The roll call of products qualifying for certification in cardiovascular medicine and children's health is instructive. Most of the systems are from "generalist" medical software companies like NextGen, Allscripts, GE Healthcare, and eClinicalWorks, many of which are publicly traded. But scattered in the lists are products from privately owned vendors that make just one kind of EHR - GEMMS, in the case of cardiovascular medicine, for example, and Connexin Software, which sells Office Practicum to pediatricians. By earning - and re-earning - expensive CCHIT certification for their systems, niche EHR vendors arguably demonstrate that they're "players" who can keep up with the Allscripts and GE Healthcares of the world.
Starting over with certification
Besides giving physicians some assurance they're buying a robust EHR, CCHIT certification has been a prerequisite for participating in important digital ventures, whether it's a state health information exchange in Vermont or an EHR demonstration project by Medicare. Now that physicians are eligible for five-figure bonuses for meaningful use of EHRs under the American Reinvestment and Recovery Act, certification has taken a new and confusing twist. Yes, you must use a certified EHR to cash in, but CCHIT isn't the only game in town. Late this summer, the Department of Health and Human Services assigned the job of vetting EHRs for meaningful use purposes to not only CCHIT, but also two other firms - the Drummond Group of Austin, Texas, and InfoGard Laboratories of San Luis Obispo, Calif.
Here's another twist - HHS standards for determining whether an EHR can perform key tasks such as e-prescribing and information sharing are different than those that CCHIT has been using. Consequently, EHRs already certified by CCHIT must earn their meaningful use certification all over again this fall from one of the three companies chosen by HHS. However, CCHIT spokesperson Sue Reber says software programs that have met her group's exacting requirements will have an easy time passing muster with the HHS standards which are far less demanding.
How many niche EHR vendors will apply for - and receive - certification for meaningful use remains to be seen, but healthcare IT consultant Mark Anderson in Montgomery, Texas, predicts a good number will make the cut.
"The requirements are so watered down that anybody can pass them, including the mom-and-pop companies," says Anderson.
Templates for success
Aside from certification, picking the right EHR for your specialty is largely about picking the product with the best templates to chart patient visits and order treatments. Each specialty has its own peculiar set of diagnoses, medications, and lab orders, not to mention its own choreography for where patients go in the office (procedure room, X-ray room, orthopedic cast room, refraction room, audiology screening room, etc.) and what clinician sees them there. Good templates reflect all this.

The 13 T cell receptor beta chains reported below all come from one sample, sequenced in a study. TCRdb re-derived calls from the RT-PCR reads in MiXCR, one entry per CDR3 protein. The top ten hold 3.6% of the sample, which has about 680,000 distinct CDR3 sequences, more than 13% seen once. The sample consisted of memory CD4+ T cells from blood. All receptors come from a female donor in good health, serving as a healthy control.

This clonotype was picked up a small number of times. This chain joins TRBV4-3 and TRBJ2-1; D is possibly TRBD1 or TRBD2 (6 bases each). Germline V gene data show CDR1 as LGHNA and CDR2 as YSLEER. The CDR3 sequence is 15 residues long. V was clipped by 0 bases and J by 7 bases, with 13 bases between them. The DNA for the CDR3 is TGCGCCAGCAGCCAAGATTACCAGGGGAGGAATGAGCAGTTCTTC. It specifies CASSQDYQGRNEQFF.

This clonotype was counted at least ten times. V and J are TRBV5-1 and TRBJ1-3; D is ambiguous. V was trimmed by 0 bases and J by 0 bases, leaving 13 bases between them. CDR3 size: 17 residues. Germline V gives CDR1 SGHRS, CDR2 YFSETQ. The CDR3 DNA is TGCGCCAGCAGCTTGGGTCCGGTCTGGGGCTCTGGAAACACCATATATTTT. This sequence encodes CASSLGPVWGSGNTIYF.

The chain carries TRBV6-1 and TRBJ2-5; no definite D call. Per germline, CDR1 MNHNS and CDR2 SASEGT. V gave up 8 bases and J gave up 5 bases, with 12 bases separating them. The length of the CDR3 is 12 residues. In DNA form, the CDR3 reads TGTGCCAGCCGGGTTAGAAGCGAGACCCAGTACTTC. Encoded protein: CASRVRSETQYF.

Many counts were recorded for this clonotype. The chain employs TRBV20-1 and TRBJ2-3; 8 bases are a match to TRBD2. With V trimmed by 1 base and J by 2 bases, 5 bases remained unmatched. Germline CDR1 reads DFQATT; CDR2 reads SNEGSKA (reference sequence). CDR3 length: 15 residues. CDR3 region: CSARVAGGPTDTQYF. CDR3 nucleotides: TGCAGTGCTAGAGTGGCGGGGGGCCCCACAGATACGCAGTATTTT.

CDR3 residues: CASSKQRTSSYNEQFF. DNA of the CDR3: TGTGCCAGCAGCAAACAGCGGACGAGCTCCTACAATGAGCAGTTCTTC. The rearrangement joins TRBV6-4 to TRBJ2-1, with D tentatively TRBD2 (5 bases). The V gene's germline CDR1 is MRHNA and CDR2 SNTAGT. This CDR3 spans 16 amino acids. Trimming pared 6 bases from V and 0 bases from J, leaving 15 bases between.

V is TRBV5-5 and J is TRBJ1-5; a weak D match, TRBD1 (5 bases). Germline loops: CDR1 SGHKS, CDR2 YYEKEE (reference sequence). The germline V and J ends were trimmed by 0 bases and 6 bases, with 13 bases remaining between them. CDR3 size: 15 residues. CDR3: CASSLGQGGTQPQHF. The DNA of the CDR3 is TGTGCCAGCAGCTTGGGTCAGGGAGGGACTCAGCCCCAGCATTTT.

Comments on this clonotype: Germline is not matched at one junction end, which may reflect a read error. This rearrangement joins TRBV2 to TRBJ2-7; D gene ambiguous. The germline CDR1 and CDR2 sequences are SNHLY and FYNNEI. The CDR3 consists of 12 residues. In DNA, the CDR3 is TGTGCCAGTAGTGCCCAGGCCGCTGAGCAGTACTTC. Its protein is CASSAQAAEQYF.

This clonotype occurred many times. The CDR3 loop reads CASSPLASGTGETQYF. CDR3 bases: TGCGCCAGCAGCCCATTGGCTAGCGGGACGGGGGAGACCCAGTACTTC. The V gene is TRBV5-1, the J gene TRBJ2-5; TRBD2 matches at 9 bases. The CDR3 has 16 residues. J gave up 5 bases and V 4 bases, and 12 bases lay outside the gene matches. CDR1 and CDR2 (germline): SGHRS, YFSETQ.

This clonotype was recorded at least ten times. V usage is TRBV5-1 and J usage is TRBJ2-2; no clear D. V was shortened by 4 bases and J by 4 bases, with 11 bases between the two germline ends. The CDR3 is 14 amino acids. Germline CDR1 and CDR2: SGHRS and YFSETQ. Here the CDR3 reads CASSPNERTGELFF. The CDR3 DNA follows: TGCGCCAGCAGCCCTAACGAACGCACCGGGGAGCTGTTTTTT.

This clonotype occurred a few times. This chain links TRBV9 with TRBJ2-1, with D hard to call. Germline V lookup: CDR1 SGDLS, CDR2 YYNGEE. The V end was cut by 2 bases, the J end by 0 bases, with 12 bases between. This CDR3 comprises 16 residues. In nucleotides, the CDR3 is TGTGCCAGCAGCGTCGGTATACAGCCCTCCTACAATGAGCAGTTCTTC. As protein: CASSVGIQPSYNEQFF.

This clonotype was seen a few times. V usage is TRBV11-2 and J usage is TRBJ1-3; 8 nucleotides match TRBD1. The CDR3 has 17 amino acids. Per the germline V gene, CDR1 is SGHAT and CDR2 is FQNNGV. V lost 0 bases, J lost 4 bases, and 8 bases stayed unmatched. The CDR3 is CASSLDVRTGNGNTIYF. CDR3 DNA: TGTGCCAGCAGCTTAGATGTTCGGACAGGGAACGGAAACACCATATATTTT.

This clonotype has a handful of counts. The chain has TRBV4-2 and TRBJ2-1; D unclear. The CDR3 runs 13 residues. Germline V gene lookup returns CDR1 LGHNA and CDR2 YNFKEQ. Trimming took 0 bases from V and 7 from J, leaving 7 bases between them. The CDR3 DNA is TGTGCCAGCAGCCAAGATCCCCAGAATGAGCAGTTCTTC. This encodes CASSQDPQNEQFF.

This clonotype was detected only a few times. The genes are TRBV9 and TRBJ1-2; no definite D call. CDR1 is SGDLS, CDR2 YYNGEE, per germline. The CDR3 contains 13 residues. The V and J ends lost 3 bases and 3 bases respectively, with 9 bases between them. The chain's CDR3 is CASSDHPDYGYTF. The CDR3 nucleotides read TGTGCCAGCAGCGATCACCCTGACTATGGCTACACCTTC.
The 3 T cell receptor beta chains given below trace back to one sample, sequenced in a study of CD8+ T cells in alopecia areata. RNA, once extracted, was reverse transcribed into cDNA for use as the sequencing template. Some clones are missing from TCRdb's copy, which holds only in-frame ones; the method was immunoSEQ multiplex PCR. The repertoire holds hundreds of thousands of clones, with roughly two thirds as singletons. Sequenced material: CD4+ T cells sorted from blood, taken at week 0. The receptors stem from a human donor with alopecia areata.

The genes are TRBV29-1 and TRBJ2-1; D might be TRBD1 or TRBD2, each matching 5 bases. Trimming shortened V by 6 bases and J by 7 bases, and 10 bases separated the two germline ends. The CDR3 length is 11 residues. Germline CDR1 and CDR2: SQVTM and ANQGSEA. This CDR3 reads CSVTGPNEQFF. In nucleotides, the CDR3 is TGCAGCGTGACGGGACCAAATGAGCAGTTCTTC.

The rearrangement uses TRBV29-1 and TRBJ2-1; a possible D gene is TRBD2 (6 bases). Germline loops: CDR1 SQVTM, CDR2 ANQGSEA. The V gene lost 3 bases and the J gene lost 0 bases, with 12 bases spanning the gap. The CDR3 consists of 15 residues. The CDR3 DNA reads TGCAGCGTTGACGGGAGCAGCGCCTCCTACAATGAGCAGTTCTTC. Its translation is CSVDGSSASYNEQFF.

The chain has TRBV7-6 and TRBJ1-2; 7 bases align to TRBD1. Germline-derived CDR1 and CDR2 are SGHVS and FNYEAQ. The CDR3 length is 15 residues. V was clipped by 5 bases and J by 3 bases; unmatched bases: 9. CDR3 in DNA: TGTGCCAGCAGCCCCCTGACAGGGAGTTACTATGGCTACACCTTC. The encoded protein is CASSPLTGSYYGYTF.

Ideally, you'd like to find an EHR vendor that has specialty templates already built and ready to go. At the same time, there's no escaping the need to tweak even the best of templates to match a physician's exact practice of medicine, whether it's the first clinical question posed to a patient with eczema, or preferred medications for treating depression.
"You need to put in a few nights tuning them up," says pediatrician Andrew Baumel of Mass.-based Framingham Pediatrics, who uses an EHR program from eClinicalWorks. Adds consultant Rosemarie Nelson, "None of these applications are plug-and-play."
Sometimes the tune-ups are super-quick. Urologist John Lin in Gilbert, Ariz., was in a lecture hall when he heard the presenter mention a prescription cream that could treat a rare penile disorder called balantis xerotica obliterans. With his laptop, Lin logged into his Allscripts EHR program remotely and added the drug to the medication list in his assessment and plan template. "It took me about 60 seconds," says Lin. The moral of the story? Ease of use is paramount.
If you're in a small group, you're probably wise to avoid building your own specialty-specific templates from scratch, given how that's been the downfall of many initial EHR enthusiasts. Even when the software lets you create templates, "only one out of 20 doctors takes the time to do it," says Chip Hart, director of pediatric solutions at PCC, which makes EHRs exclusively for pediatricians. However, you can hire a computer whiz to build what you need, notes Bruce Kleaveland, an MGMA healthcare IT consultant in Seattle, "and for a 40-physician group, that's not an unreasonable proposition."
Another option is resorting to any number of consultants and EHR resellers that design specialty templates that you can bolt onto the platform of a mainstream EHR program. A NextGen reseller called EPracticeWorks, for example, offers urologists 100 specialty-specific templates for office procedures like bladder irrigation, procedures done in ambulatory surgery centers such as vasectomies, and history-of-present-illness forms for disorders such as bladder cancer and infertility.
eClinicalWorks tries to take the hassle out of template creation by automating the task with a tool called eCliniSense. When you enter a diagnosis for a patient, the program will display what medications, tests, and referrals you've ordered and what instructions you've given to previous patients with the same problem. You can choose from this menu to treat the patient in front of you, as well as click an onscreen button and turn the menu into a template for future use.
Tips to remember
The basic dos and don'ts of selecting an EHR apply to primary-care physicians and specialists alike, but as in the case of templates, specialists have special concerns.